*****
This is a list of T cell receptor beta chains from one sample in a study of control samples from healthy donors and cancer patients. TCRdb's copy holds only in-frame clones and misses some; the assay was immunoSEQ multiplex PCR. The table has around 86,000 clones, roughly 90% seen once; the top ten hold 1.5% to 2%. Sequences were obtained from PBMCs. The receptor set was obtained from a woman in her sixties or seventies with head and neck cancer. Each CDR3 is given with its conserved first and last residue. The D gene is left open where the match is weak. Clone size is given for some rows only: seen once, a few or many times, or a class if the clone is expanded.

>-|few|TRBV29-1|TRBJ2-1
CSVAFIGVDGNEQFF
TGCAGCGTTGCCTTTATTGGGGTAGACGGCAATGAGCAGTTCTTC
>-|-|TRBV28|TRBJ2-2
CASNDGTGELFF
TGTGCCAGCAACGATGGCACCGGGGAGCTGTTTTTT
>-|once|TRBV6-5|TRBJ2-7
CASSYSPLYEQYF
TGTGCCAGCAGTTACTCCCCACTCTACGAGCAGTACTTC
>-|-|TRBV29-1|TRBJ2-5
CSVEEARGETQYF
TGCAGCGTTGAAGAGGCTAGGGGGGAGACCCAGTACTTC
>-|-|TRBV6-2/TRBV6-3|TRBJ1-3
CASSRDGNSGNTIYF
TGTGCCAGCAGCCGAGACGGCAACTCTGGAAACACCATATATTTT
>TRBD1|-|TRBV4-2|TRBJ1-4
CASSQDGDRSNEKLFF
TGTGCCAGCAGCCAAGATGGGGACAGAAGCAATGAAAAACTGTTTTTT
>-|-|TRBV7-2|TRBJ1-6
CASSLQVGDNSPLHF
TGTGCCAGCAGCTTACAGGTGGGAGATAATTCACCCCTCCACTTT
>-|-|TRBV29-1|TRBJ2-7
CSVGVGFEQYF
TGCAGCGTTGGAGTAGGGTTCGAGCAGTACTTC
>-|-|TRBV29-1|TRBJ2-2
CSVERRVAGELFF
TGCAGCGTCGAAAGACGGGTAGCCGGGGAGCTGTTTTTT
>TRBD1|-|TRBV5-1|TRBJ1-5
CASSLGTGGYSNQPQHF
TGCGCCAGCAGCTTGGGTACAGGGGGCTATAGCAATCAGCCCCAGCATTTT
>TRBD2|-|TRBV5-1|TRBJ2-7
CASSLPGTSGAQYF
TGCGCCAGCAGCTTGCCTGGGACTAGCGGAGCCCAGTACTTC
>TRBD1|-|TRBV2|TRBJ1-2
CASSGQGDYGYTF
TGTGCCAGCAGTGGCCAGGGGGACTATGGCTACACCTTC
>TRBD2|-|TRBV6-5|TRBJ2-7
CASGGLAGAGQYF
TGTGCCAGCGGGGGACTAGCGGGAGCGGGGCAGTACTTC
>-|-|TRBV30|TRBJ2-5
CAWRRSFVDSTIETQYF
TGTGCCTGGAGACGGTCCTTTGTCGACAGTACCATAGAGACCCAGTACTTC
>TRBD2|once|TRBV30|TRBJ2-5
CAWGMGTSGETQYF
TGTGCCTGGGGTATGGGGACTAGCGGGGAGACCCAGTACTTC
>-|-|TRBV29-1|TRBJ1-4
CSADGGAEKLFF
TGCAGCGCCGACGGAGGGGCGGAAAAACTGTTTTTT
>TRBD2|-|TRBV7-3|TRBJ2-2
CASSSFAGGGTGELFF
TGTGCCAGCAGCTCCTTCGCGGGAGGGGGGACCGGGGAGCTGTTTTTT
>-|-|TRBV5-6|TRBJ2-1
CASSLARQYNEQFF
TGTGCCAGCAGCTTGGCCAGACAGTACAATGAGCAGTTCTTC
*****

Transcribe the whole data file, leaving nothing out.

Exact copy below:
This is a list of T cell receptor beta chains from one sample in a study of control samples from healthy donors and cancer patients. TCRdb's copy holds only in-frame clones and misses some; the assay was immunoSEQ multiplex PCR. The table has around 86,000 clones, roughly 90% seen once; the top ten hold 1.5% to 2%. Sequences were obtained from PBMCs. The receptor set was obtained from a woman in her sixties or seventies with head and neck cancer. Each CDR3 is given with its conserved first and last residue. The D gene is left open where the match is weak. Clone size is given for some rows only: seen once, a few or many times, or a class if the clone is expanded.

>-|few|TRBV29-1|TRBJ2-1
CSVAFIGVDGNEQFF
TGCAGCGTTGCCTTTATTGGGGTAGACGGCAATGAGCAGTTCTTC
>-|-|TRBV28|TRBJ2-2
CASNDGTGELFF
TGTGCCAGCAACGATGGCACCGGGGAGCTGTTTTTT
>-|once|TRBV6-5|TRBJ2-7
CASSYSPLYEQYF
TGTGCCAGCAGTTACTCCCCACTCTACGAGCAGTACTTC
>-|-|TRBV29-1|TRBJ2-5
CSVEEARGETQYF
TGCAGCGTTGAAGAGGCTAGGGGGGAGACCCAGTACTTC
>-|-|TRBV6-2/TRBV6-3|TRBJ1-3
CASSRDGNSGNTIYF
TGTGCCAGCAGCCGAGACGGCAACTCTGGAAACACCATATATTTT
>TRBD1|-|TRBV4-2|TRBJ1-4
CASSQDGDRSNEKLFF
TGTGCCAGCAGCCAAGATGGGGACAGAAGCAATGAAAAACTGTTTTTT
>-|-|TRBV7-2|TRBJ1-6
CASSLQVGDNSPLHF
TGTGCCAGCAGCTTACAGGTGGGAGATAATTCACCCCTCCACTTT
>-|-|TRBV29-1|TRBJ2-7
CSVGVGFEQYF
TGCAGCGTTGGAGTAGGGTTCGAGCAGTACTTC
>-|-|TRBV29-1|TRBJ2-2
CSVERRVAGELFF
TGCAGCGTCGAAAGACGGGTAGCCGGGGAGCTGTTTTTT
>TRBD1|-|TRBV5-1|TRBJ1-5
CASSLGTGGYSNQPQHF
TGCGCCAGCAGCTTGGGTACAGGGGGCTATAGCAATCAGCCCCAGCATTTT
>TRBD2|-|TRBV5-1|TRBJ2-7
CASSLPGTSGAQYF
TGCGCCAGCAGCTTGCCTGGGACTAGCGGAGCCCAGTACTTC
>TRBD1|-|TRBV2|TRBJ1-2
CASSGQGDYGYTF
TGTGCCAGCAGTGGCCAGGGGGACTATGGCTACACCTTC
>TRBD2|-|TRBV6-5|TRBJ2-7
CASGGLAGAGQYF
TGTGCCAGCGGGGGACTAGCGGGAGCGGGGCAGTACTTC
>-|-|TRBV30|TRBJ2-5
CAWRRSFVDSTIETQYF
TGTGCCTGGAGACGGTCCTTTGTCGACAGTACCATAGAGACCCAGTACTTC
>TRBD2|once|TRBV30|TRBJ2-5
CAWGMGTSGETQYF
TGTGCCTGGGGTATGGGGACTAGCGGGGAGACCCAGTACTTC
>-|-|TRBV29-1|TRBJ1-4
CSADGGAEKLFF
TGCAGCGCCGACGGAGGGGCGGAAAAACTGTTTTTT
>TRBD2|-|TRBV7-3|TRBJ2-2
CASSSFAGGGTGELFF
TGTGCCAGCAGCTCCTTCGCGGGAGGGGGGACCGGGGAGCTGTTTTTT
>-|-|TRBV5-6|TRBJ2-1
CASSLARQYNEQFF
TGTGCCAGCAGCTTGGCCAGACAGTACAATGAGCAGTTCTTC